I read this article in the WSJ recently about a ninety something year old former physician and what it was like to make house calls; how much the patients appreciated his being there at 3:00 in the morning. And how grateful he was for their appreciation.
It reminded me of what the advisory business was like when I first got into the business in 1980. There were no signatures required of a client to open a new account. Litigation almost never happened. Brokers were known as a “customers man”; fiduciary responsibility didn’t require legislation, it was assumed.
“Customer’s men” didn’t drive Bentleys. You could earn a very nice living, but you’d probably never be rich. Wall Street firms were flatter; there was less management. Many firms were still partnerships; my guess is that we would never have had experiences the CLO’s that brought the world financial system to its knees had partners had their own capital at risk.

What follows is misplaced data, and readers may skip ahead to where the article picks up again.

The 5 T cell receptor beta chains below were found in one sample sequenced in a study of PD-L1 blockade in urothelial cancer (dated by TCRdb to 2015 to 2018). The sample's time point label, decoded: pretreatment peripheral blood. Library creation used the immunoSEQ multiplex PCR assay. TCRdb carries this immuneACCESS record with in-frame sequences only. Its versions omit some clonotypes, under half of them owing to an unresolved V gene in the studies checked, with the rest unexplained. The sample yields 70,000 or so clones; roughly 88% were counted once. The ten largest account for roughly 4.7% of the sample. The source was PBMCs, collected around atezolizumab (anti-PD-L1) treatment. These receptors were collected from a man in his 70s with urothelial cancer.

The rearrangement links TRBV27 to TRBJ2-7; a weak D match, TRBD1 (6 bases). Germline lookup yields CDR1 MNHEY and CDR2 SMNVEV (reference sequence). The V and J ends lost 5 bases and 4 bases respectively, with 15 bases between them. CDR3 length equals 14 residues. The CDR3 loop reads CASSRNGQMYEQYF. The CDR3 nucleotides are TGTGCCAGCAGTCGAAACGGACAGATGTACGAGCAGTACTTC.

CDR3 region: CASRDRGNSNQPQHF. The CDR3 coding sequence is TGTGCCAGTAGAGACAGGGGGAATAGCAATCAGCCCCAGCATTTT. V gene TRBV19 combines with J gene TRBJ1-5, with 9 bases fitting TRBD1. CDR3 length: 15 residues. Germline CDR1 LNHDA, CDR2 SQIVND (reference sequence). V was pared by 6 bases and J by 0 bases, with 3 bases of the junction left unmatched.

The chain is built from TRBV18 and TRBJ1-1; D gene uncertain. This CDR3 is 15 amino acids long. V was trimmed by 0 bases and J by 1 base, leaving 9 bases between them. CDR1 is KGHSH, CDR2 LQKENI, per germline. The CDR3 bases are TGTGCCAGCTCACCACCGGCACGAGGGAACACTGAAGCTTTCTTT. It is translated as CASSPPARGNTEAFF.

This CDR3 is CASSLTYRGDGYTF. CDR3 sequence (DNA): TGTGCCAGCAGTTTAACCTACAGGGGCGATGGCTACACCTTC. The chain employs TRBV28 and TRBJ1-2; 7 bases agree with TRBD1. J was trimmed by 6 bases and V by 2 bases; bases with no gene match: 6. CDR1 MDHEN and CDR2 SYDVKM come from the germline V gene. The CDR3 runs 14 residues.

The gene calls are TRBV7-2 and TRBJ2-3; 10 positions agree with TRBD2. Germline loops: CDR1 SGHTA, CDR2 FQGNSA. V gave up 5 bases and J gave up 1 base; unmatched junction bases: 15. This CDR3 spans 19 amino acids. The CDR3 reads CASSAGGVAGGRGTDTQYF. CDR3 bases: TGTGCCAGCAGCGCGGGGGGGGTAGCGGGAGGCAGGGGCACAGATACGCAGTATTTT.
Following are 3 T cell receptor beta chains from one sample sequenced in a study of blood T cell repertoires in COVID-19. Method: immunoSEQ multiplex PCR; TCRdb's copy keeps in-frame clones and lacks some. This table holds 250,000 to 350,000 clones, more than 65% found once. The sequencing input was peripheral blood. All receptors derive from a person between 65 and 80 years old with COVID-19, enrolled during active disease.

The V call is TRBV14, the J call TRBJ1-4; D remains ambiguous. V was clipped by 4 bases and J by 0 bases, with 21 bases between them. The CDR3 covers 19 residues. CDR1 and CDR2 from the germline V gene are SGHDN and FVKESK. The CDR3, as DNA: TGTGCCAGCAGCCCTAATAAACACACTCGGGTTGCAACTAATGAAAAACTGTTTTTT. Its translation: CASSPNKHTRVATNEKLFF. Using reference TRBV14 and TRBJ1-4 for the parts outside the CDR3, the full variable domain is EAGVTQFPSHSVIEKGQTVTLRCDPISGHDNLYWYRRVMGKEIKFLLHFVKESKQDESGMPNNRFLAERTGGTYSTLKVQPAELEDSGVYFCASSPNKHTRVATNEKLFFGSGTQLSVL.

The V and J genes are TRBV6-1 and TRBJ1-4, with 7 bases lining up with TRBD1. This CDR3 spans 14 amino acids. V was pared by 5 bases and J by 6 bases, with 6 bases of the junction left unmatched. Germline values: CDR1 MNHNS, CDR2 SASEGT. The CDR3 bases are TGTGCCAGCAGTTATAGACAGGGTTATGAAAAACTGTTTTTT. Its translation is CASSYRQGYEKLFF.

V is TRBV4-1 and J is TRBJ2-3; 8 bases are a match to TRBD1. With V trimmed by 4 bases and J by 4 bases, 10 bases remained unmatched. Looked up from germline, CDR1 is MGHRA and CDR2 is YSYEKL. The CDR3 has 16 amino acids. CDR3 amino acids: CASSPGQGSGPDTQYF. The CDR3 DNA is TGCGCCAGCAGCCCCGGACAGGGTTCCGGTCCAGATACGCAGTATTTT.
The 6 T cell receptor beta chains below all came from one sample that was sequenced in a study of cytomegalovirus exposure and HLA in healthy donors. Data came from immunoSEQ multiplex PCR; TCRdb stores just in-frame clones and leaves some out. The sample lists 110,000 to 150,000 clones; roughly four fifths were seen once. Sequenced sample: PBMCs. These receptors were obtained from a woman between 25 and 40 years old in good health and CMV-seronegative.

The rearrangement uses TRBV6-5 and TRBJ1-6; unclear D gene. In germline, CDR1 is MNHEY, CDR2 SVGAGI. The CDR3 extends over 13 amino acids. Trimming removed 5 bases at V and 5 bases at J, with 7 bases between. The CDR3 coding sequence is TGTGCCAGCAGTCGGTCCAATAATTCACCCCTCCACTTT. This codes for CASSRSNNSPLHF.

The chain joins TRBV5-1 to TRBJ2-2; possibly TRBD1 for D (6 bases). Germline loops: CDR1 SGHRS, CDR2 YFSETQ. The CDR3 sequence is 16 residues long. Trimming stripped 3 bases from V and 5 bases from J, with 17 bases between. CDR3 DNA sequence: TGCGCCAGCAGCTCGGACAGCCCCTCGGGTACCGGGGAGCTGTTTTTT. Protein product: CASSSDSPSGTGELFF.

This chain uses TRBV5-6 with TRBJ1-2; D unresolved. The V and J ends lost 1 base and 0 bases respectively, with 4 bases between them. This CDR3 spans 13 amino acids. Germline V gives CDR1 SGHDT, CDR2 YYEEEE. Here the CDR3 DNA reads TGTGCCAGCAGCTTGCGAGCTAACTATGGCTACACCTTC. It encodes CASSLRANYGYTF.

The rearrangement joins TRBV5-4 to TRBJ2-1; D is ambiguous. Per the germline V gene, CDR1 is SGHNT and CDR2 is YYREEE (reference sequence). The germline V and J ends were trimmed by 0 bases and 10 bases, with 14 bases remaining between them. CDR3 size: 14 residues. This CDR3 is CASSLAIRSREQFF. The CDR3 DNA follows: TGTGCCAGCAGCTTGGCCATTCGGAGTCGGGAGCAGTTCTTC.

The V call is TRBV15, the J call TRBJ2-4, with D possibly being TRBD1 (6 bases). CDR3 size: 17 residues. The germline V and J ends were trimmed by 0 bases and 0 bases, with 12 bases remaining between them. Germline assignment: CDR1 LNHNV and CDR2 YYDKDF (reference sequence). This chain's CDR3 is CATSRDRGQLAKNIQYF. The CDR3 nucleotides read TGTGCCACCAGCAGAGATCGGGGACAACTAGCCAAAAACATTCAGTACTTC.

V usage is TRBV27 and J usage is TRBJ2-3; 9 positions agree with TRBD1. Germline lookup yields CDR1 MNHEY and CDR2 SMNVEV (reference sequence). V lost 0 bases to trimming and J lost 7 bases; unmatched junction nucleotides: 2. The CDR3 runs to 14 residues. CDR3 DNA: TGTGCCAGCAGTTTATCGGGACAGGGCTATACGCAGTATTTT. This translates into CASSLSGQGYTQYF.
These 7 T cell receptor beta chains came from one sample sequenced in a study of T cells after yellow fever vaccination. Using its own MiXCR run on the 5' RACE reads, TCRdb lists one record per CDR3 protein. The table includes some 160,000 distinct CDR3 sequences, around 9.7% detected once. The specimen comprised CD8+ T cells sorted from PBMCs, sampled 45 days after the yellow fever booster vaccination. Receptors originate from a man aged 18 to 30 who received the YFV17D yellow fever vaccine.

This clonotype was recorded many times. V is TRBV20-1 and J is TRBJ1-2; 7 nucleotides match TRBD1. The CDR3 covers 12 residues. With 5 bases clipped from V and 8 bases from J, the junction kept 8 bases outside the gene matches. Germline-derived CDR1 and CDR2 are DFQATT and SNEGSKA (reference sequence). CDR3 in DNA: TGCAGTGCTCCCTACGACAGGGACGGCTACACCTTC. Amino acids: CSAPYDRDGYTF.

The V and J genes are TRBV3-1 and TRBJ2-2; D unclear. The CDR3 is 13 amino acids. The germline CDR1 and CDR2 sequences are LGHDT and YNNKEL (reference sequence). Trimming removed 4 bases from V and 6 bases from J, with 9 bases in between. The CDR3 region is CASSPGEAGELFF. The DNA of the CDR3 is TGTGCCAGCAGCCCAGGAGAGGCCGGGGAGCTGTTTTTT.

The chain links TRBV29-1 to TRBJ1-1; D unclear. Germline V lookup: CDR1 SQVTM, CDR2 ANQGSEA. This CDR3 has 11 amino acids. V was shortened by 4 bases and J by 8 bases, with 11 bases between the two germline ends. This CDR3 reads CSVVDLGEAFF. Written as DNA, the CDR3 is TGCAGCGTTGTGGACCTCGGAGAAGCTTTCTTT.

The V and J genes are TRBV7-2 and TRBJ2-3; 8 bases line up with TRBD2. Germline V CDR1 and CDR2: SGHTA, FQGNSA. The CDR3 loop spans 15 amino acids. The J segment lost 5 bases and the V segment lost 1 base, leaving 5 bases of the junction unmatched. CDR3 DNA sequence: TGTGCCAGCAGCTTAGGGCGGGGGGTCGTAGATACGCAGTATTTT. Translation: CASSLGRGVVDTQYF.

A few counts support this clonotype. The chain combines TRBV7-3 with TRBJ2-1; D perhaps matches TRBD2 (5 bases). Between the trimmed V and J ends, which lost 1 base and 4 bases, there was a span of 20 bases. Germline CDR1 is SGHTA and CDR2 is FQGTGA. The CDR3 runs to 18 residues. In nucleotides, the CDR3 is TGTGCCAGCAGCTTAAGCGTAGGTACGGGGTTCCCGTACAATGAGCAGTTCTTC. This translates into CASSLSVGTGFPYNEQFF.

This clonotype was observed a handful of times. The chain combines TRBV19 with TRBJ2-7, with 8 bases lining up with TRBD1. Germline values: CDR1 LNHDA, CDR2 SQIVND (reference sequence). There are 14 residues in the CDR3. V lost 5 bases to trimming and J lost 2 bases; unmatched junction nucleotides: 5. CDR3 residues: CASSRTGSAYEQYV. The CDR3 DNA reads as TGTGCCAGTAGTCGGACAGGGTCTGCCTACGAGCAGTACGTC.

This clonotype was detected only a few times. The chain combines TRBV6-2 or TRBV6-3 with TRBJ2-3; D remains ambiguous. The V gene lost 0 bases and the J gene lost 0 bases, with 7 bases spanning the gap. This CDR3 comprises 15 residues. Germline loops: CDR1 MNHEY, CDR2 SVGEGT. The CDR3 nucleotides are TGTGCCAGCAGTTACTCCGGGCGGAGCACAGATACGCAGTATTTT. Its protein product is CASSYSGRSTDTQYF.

But the 1980’s changed everything. Financial engineering replaced structural and mechanical engineering. All Wall Street feasted. Firm’s appealed to clients’ greed to entice their participation in the same investment vehicles originally meant for institutions, at much higher fees, which assured their failure.
An honest customer’s man doesn’t need a compliance department. He doesn’t even need to know the law. He needs only two traits…..empathy and common sense. I’ve been in this business for almost thirty five years now; through at least four major bear markets. But my U4 is clean of even a complaint. Although my experience and knowledge of financial markets probably far surpass that of 99% of the advisors out there, this is the thing of which I am most proud.
Things have changed. I’d sure like to talk to you.